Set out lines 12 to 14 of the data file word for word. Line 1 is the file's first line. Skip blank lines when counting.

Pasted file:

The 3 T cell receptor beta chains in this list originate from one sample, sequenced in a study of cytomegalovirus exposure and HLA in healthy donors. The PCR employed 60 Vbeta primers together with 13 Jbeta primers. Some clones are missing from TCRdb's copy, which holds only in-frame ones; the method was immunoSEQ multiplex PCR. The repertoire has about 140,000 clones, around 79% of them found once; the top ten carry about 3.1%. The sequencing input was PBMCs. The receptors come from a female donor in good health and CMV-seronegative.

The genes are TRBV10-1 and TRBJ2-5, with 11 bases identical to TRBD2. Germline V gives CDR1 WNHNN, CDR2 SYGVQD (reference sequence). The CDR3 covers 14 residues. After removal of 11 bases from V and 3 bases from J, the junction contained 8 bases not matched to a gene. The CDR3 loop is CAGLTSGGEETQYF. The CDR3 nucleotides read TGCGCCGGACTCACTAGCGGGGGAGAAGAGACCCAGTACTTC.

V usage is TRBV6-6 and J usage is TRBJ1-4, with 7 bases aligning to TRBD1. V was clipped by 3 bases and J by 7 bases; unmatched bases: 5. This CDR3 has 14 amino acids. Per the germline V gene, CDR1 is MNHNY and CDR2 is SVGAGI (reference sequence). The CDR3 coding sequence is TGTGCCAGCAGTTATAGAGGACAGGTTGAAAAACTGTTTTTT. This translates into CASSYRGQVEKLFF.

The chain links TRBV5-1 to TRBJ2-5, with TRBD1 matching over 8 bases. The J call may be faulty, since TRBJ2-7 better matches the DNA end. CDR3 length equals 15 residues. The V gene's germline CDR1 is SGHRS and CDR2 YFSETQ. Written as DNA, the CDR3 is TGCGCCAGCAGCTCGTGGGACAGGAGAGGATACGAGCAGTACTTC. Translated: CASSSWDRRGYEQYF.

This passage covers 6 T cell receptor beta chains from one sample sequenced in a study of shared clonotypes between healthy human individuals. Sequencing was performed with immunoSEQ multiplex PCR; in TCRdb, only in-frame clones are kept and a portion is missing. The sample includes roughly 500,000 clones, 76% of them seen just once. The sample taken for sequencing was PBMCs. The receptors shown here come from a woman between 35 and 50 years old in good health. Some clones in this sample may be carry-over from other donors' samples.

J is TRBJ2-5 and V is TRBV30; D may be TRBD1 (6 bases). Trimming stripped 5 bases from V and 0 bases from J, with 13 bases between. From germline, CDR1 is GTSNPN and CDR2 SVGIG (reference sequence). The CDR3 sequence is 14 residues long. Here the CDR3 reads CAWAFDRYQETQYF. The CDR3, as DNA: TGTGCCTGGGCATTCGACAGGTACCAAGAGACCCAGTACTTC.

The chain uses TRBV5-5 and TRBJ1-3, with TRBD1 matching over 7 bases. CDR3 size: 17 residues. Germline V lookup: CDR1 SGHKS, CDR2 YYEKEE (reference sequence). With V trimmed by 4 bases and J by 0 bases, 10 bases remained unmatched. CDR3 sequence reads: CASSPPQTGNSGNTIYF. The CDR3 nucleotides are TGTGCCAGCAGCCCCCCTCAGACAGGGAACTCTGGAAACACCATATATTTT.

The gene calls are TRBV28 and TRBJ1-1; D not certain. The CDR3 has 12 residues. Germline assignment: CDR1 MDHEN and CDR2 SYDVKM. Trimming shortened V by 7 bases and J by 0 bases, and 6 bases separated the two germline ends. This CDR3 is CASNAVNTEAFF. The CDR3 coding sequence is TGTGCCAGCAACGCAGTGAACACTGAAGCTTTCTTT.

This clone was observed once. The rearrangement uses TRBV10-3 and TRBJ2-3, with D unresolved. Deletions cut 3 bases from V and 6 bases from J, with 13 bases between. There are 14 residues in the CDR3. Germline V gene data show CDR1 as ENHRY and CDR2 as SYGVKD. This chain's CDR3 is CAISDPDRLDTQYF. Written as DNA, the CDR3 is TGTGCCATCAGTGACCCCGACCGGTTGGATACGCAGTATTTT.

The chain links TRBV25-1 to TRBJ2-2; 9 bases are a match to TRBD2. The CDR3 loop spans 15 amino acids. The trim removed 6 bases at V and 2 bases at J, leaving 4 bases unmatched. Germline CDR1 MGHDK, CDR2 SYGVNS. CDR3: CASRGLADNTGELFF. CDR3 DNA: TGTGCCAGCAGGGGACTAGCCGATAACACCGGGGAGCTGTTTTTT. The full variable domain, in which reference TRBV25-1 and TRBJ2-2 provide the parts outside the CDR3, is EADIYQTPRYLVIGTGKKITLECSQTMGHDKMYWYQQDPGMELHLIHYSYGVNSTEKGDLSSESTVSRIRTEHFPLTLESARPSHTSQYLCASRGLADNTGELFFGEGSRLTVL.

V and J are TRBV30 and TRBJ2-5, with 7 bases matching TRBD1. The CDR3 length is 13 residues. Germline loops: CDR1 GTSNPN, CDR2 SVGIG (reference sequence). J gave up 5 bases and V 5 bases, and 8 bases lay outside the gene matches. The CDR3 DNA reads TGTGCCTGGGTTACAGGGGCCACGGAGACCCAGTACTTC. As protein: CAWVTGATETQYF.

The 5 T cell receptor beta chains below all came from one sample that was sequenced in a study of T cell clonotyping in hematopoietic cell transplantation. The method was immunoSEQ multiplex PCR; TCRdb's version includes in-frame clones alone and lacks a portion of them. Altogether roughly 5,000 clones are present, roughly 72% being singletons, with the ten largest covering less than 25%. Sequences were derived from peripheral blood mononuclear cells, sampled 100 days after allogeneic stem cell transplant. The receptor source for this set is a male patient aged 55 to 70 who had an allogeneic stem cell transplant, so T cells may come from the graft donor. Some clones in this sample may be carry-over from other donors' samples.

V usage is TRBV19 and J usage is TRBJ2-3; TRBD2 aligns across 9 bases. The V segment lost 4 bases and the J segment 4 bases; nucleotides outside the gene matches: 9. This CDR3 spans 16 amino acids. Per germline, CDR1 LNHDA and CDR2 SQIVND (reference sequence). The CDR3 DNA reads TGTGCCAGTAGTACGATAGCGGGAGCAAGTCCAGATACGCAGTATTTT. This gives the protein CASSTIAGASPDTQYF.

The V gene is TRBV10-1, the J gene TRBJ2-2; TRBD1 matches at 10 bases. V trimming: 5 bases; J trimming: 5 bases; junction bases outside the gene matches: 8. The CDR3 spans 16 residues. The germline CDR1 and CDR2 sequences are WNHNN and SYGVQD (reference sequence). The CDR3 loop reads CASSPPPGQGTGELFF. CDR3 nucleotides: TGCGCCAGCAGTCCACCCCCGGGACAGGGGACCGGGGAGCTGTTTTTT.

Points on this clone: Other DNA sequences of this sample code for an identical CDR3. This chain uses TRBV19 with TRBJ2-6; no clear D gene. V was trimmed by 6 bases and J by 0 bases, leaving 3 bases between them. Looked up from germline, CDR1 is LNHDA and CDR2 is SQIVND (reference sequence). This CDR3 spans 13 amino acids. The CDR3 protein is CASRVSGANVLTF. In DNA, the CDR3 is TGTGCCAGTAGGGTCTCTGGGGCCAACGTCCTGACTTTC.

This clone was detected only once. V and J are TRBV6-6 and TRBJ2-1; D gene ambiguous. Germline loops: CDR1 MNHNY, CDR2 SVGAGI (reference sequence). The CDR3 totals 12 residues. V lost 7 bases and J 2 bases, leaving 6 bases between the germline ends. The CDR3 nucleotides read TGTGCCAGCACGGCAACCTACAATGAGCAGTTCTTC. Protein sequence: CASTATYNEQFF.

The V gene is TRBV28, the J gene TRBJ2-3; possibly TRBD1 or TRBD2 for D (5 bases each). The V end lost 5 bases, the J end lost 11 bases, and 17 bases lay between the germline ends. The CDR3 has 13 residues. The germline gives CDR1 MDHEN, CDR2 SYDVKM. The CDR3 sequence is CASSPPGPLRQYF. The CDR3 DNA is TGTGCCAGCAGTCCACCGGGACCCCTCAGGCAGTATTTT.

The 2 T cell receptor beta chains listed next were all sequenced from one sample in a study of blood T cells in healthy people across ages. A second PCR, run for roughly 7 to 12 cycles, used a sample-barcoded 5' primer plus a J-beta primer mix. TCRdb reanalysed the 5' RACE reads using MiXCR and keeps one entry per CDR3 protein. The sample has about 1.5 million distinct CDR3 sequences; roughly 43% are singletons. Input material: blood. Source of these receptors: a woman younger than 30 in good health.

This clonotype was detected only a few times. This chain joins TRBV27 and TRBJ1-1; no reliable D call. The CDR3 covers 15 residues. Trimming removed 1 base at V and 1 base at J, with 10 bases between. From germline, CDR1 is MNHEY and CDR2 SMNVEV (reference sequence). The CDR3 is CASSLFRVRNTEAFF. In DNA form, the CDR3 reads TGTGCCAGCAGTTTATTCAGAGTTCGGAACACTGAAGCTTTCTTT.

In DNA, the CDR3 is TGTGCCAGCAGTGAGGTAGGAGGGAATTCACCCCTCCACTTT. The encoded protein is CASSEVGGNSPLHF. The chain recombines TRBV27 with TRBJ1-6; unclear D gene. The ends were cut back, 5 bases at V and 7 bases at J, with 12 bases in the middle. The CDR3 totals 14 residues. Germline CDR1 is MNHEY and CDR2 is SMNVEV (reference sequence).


The 5 T cell receptor beta chains below all came from one sample that was sequenced in a study of T cell clonotyping in hematopoietic cell transplantation. The method was immunoSEQ multiplex PCR; TCRdb's version includes in-frame clones alone and lacks a portion of them. Altogether roughly 5,000 clones are present, roughly 72% being singletons, with the ten largest covering less than 25%. Sequences were derived from peripheral blood mononuclear cells, sampled 100 days after allogeneic stem cell transplant. The receptor source for this set is a male patient aged 55 to 70 who had an allogeneic stem cell transplant, so T cells may come from the graft donor. Some clones in this sample may be carry-over from other donors' samples.

V usage is TRBV19 and J usage is TRBJ2-3; TRBD2 aligns across 9 bases. The V segment lost 4 bases and the J segment 4 bases; nucleotides outside the gene matches: 9. This CDR3 spans 16 amino acids. Per germline, CDR1 LNHDA and CDR2 SQIVND (reference sequence). The CDR3 DNA reads TGTGCCAGTAGTACGATAGCGGGAGCAAGTCCAGATACGCAGTATTTT. This gives the protein CASSTIAGASPDTQYF.

The V gene is TRBV10-1, the J gene TRBJ2-2; TRBD1 matches at 10 bases. V trimming: 5 bases; J trimming: 5 bases; junction bases outside the gene matches: 8. The CDR3 spans 16 residues. The germline CDR1 and CDR2 sequences are WNHNN and SYGVQD (reference sequence). The CDR3 loop reads CASSPPPGQGTGELFF. CDR3 nucleotides: TGCGCCAGCAGTCCACCCCCGGGACAGGGGACCGGGGAGCTGTTTTTT.